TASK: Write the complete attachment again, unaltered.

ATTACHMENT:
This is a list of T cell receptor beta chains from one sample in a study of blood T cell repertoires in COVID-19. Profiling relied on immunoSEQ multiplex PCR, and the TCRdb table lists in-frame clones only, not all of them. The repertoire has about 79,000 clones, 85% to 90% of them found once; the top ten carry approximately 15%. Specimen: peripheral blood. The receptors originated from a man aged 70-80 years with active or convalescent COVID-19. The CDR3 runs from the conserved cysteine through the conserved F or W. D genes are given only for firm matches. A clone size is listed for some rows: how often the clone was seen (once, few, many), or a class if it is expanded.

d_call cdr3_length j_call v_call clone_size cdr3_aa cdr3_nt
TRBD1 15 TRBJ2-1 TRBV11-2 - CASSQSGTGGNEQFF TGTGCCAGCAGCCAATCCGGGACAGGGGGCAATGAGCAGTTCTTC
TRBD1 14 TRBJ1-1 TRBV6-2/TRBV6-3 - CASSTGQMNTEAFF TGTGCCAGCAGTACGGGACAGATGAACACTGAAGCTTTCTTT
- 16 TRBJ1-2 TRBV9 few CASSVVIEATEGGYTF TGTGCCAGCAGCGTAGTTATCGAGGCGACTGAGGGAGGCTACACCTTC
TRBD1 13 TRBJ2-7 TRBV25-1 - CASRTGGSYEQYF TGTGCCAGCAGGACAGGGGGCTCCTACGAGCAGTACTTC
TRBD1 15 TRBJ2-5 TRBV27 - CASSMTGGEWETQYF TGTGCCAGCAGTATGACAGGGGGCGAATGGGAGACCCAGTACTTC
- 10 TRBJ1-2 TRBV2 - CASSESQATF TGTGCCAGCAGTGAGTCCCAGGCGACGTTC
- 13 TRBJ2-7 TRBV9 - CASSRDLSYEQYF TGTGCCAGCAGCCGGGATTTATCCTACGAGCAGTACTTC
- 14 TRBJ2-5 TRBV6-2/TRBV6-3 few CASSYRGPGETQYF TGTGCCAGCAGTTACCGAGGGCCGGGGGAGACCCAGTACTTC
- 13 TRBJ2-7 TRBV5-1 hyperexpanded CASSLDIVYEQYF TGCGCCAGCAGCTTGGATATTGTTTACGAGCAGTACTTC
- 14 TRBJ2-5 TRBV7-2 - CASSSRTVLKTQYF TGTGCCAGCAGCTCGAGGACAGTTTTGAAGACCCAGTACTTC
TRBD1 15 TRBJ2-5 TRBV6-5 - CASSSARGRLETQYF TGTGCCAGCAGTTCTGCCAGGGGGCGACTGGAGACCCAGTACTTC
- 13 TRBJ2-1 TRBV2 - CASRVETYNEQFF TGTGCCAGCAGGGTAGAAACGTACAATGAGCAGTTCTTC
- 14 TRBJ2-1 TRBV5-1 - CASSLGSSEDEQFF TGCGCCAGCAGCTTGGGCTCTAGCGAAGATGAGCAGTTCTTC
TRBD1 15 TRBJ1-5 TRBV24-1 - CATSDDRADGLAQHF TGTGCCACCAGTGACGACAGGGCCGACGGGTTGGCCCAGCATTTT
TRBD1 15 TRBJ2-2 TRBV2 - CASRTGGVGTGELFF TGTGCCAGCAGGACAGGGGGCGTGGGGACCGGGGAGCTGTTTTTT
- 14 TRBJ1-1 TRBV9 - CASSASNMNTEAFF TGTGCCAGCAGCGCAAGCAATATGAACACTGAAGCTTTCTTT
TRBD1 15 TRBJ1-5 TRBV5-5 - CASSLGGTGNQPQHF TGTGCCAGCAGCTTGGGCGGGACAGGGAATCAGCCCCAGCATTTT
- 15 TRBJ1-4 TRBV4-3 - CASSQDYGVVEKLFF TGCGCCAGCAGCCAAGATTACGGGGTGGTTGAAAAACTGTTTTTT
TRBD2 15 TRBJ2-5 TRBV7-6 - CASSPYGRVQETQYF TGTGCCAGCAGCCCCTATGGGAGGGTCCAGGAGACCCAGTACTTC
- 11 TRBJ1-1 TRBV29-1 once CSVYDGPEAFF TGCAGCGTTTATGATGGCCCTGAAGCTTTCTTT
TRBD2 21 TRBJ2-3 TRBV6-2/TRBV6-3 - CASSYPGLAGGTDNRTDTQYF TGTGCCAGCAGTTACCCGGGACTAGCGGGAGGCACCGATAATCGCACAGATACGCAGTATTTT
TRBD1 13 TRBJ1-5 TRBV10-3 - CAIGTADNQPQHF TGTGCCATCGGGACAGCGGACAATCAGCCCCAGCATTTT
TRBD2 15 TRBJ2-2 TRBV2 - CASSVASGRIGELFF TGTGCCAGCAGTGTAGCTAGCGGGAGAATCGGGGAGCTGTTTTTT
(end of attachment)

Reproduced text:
This is a list of T cell receptor beta chains from one sample in a study of blood T cell repertoires in COVID-19. Profiling relied on immunoSEQ multiplex PCR, and the TCRdb table lists in-frame clones only, not all of them. The repertoire has about 79,000 clones, 85% to 90% of them found once; the top ten carry approximately 15%. Specimen: peripheral blood. The receptors originated from a man aged 70-80 years with active or convalescent COVID-19. The CDR3 runs from the conserved cysteine through the conserved F or W. D genes are given only for firm matches. A clone size is listed for some rows: how often the clone was seen (once, few, many), or a class if it is expanded.

d_call cdr3_length j_call v_call clone_size cdr3_aa cdr3_nt
TRBD1 15 TRBJ2-1 TRBV11-2 - CASSQSGTGGNEQFF TGTGCCAGCAGCCAATCCGGGACAGGGGGCAATGAGCAGTTCTTC
TRBD1 14 TRBJ1-1 TRBV6-2/TRBV6-3 - CASSTGQMNTEAFF TGTGCCAGCAGTACGGGACAGATGAACACTGAAGCTTTCTTT
- 16 TRBJ1-2 TRBV9 few CASSVVIEATEGGYTF TGTGCCAGCAGCGTAGTTATCGAGGCGACTGAGGGAGGCTACACCTTC
TRBD1 13 TRBJ2-7 TRBV25-1 - CASRTGGSYEQYF TGTGCCAGCAGGACAGGGGGCTCCTACGAGCAGTACTTC
TRBD1 15 TRBJ2-5 TRBV27 - CASSMTGGEWETQYF TGTGCCAGCAGTATGACAGGGGGCGAATGGGAGACCCAGTACTTC
- 10 TRBJ1-2 TRBV2 - CASSESQATF TGTGCCAGCAGTGAGTCCCAGGCGACGTTC
- 13 TRBJ2-7 TRBV9 - CASSRDLSYEQYF TGTGCCAGCAGCCGGGATTTATCCTACGAGCAGTACTTC
- 14 TRBJ2-5 TRBV6-2/TRBV6-3 few CASSYRGPGETQYF TGTGCCAGCAGTTACCGAGGGCCGGGGGAGACCCAGTACTTC
- 13 TRBJ2-7 TRBV5-1 hyperexpanded CASSLDIVYEQYF TGCGCCAGCAGCTTGGATATTGTTTACGAGCAGTACTTC
- 14 TRBJ2-5 TRBV7-2 - CASSSRTVLKTQYF TGTGCCAGCAGCTCGAGGACAGTTTTGAAGACCCAGTACTTC
TRBD1 15 TRBJ2-5 TRBV6-5 - CASSSARGRLETQYF TGTGCCAGCAGTTCTGCCAGGGGGCGACTGGAGACCCAGTACTTC
- 13 TRBJ2-1 TRBV2 - CASRVETYNEQFF TGTGCCAGCAGGGTAGAAACGTACAATGAGCAGTTCTTC
- 14 TRBJ2-1 TRBV5-1 - CASSLGSSEDEQFF TGCGCCAGCAGCTTGGGCTCTAGCGAAGATGAGCAGTTCTTC
TRBD1 15 TRBJ1-5 TRBV24-1 - CATSDDRADGLAQHF TGTGCCACCAGTGACGACAGGGCCGACGGGTTGGCCCAGCATTTT
TRBD1 15 TRBJ2-2 TRBV2 - CASRTGGVGTGELFF TGTGCCAGCAGGACAGGGGGCGTGGGGACCGGGGAGCTGTTTTTT
- 14 TRBJ1-1 TRBV9 - CASSASNMNTEAFF TGTGCCAGCAGCGCAAGCAATATGAACACTGAAGCTTTCTTT
TRBD1 15 TRBJ1-5 TRBV5-5 - CASSLGGTGNQPQHF TGTGCCAGCAGCTTGGGCGGGACAGGGAATCAGCCCCAGCATTTT
- 15 TRBJ1-4 TRBV4-3 - CASSQDYGVVEKLFF TGCGCCAGCAGCCAAGATTACGGGGTGGTTGAAAAACTGTTTTTT
TRBD2 15 TRBJ2-5 TRBV7-6 - CASSPYGRVQETQYF TGTGCCAGCAGCCCCTATGGGAGGGTCCAGGAGACCCAGTACTTC
- 11 TRBJ1-1 TRBV29-1 once CSVYDGPEAFF TGCAGCGTTTATGATGGCCCTGAAGCTTTCTTT
TRBD2 21 TRBJ2-3 TRBV6-2/TRBV6-3 - CASSYPGLAGGTDNRTDTQYF TGTGCCAGCAGTTACCCGGGACTAGCGGGAGGCACCGATAATCGCACAGATACGCAGTATTTT
TRBD1 13 TRBJ1-5 TRBV10-3 - CAIGTADNQPQHF TGTGCCATCGGGACAGCGGACAATCAGCCCCAGCATTTT
TRBD2 15 TRBJ2-2 TRBV2 - CASSVASGRIGELFF TGTGCCAGCAGTGTAGCTAGCGGGAGAATCGGGGAGCTGTTTTTT